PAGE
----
Crew: 1 man crew. For racing, ideal weight of sailor should be between 60 and 95kgs.
Dimensions: 4 meters in length, 1.2 meters in width and ±72kg.
Sail Area: 9.45 square meters.
Class: Restricted (hull shape remains the same from year to year)
Characteristics: Single-trapeze planing dinghy with conventional kite and is sailed in over 60 nations.
Difficulty Level: Intermediate
The OK dinghy is an International class with strong fleets in the UK, Denmark, Sweden, Germany, Belgium, Poland as well as Australia, New Zealand, India, Korea, Thailand, Malayia. It is the singlehander sailed in the Asian Games every four years. In the UK there is a strong open meeting circuit as well as International competition just across the channel, for example Keele Week, the Spring Cup at Medemblik & Warnemunde Week. Clubs racing for the OK is mainly on the East and South coasts.
Technically speaking, the OK Dinghy is a single handed dinghy, built of wood, GRP or 'composite'. OK Dinghies can be home built of professionally built and sailed by men and women between 60 - 95 kg (or less or more!). The OK benefits from comfortable side decs and 'sitting out' position with the rig, sail and controls chosen to suit the owner's physique and personal preference.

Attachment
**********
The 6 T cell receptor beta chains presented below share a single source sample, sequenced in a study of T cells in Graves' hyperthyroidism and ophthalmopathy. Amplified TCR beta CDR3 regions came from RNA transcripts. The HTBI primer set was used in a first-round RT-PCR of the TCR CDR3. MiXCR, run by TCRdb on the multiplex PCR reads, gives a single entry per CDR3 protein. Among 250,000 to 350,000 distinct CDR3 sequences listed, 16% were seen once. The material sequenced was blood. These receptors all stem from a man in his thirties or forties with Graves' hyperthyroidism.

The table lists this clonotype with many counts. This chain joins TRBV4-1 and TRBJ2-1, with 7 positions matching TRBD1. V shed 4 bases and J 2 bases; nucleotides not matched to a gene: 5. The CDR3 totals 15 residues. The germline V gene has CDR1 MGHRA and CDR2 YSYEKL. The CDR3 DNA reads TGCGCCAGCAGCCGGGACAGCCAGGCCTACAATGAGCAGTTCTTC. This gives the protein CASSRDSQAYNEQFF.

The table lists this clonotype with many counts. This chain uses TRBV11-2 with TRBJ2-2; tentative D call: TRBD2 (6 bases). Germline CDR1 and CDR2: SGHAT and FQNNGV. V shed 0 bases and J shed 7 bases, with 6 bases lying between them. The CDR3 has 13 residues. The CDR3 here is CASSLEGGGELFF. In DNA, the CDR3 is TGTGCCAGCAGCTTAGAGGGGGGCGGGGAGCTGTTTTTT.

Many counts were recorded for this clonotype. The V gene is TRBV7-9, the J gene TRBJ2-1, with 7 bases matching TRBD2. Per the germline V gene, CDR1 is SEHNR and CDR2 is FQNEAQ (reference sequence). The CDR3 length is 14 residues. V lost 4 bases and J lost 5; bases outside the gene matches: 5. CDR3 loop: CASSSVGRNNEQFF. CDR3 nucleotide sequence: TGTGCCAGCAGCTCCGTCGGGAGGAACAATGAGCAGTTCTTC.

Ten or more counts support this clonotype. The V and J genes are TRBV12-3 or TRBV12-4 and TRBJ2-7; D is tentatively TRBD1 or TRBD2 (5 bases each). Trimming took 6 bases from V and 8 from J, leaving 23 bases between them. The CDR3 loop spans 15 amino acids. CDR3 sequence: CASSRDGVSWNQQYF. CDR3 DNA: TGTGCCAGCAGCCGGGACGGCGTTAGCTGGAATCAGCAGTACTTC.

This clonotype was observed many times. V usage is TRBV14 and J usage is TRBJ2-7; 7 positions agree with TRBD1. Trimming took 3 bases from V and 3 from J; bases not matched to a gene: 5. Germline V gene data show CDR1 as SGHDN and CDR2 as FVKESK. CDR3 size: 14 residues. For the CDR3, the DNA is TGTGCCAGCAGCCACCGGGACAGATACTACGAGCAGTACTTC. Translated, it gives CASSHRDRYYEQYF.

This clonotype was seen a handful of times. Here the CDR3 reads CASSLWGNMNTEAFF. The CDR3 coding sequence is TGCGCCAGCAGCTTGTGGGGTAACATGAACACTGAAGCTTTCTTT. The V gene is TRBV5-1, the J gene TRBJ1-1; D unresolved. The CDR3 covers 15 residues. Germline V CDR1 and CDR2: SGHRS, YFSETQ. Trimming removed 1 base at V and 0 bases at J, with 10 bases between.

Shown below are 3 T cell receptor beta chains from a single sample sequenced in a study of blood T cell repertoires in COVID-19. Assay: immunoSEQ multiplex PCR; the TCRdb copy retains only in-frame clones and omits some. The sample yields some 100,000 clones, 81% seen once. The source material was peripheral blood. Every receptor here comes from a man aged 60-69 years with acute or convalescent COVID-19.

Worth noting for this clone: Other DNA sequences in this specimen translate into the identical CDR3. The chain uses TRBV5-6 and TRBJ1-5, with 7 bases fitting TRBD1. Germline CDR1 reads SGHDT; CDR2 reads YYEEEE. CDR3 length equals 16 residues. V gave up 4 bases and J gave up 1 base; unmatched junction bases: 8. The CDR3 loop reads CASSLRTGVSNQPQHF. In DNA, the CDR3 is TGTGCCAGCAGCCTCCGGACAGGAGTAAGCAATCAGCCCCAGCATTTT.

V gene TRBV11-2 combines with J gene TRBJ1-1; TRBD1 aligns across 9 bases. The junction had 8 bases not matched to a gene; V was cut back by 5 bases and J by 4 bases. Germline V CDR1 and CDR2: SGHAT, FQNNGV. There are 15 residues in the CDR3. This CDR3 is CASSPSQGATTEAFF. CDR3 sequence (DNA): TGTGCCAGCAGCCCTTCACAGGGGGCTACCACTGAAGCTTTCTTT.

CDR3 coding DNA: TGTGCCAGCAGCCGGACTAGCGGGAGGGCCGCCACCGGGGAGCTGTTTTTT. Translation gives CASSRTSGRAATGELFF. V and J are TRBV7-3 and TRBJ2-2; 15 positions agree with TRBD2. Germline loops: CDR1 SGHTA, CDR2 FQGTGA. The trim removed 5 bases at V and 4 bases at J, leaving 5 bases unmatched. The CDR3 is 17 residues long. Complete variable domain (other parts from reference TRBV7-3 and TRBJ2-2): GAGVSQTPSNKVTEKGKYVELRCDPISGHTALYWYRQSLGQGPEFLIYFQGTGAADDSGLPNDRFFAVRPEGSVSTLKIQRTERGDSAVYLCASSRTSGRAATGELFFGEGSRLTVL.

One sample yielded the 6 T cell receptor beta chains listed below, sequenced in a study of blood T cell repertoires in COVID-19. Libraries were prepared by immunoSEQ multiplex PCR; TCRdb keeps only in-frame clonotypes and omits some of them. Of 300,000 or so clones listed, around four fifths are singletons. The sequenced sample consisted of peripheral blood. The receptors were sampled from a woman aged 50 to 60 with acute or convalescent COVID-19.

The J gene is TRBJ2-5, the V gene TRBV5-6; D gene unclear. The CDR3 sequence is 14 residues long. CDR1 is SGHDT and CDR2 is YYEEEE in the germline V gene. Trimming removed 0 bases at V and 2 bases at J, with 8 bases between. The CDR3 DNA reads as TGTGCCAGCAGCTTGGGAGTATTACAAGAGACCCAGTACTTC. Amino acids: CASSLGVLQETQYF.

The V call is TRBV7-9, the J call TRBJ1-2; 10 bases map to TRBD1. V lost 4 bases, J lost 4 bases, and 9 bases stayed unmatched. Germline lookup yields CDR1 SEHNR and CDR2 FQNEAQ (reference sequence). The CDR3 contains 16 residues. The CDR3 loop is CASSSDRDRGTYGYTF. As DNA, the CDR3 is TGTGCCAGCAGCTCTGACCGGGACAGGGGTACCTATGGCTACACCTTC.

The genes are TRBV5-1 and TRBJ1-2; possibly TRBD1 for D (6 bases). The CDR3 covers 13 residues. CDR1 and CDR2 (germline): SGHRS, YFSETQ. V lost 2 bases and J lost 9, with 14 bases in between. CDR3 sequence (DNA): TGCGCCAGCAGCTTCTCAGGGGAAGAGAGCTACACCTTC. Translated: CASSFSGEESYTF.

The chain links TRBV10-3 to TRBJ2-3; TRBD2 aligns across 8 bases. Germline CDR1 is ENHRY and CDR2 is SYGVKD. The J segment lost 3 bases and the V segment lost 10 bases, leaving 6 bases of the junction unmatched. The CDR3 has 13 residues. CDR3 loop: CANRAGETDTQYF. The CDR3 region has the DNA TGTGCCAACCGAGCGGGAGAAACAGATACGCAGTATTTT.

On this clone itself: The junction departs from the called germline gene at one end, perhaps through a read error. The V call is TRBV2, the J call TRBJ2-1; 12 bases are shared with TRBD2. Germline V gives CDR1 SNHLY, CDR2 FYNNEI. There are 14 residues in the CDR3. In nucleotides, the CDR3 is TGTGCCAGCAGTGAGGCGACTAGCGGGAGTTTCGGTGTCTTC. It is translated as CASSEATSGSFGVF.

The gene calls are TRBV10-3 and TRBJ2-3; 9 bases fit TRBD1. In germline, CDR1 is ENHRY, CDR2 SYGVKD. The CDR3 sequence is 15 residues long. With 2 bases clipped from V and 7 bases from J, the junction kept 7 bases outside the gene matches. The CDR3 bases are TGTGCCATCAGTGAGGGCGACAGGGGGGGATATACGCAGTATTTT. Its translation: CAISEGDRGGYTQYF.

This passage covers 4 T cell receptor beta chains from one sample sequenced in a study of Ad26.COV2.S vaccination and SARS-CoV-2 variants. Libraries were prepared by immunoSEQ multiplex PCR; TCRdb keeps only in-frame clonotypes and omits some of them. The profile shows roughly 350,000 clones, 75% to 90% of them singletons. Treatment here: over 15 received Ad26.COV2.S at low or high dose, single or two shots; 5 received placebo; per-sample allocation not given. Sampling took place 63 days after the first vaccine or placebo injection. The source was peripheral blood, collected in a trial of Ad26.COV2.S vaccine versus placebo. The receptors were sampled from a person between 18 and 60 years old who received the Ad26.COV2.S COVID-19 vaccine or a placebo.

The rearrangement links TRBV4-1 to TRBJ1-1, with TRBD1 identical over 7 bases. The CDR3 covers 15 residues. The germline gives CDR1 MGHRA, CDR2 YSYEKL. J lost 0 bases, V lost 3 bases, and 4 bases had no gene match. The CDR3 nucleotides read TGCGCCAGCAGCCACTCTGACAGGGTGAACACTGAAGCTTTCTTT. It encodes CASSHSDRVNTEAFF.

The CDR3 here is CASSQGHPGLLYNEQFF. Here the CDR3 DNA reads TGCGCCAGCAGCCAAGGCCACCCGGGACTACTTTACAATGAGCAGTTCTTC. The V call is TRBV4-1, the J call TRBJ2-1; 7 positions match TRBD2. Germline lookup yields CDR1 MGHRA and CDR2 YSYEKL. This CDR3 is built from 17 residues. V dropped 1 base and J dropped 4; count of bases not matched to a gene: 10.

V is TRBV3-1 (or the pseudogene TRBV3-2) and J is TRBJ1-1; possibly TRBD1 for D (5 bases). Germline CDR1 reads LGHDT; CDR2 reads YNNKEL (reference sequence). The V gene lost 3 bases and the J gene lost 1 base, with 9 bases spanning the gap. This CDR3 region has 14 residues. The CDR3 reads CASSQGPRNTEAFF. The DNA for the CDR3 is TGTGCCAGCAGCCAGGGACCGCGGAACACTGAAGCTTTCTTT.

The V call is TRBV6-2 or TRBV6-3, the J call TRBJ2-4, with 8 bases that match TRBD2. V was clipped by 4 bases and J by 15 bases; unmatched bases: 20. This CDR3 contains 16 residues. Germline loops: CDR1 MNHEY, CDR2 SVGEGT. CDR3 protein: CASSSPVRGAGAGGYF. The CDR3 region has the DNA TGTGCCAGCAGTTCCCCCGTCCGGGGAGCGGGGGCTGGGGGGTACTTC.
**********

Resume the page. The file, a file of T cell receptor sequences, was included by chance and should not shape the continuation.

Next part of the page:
The O.K. was intended as a preparation class for the Olympic Finn and it has followed its technical evolution ever since. The rig is identical to a Finn comprising a single sail set on a rotating, un-stayed, bending mast.
OKs are built in plywood, G.R.P and composite construction and all forms enjoy equal racing success. Freedom of choice in hull materials is replicated in choice of rig. The choice of mast, sail and fitting must fit within the class rules but enables the sailor to have a combination suited to his/her requirements. Consequently, every OK develops to suit the owner's style of sailing, while the shape of the hull is designed by a comprehensive set of strict one-design rules ensuring a long competitive life span. Old boats often only need a rig up-date and minor constructional modifications to make them competitive, provided they meet modern buoyancy requirements.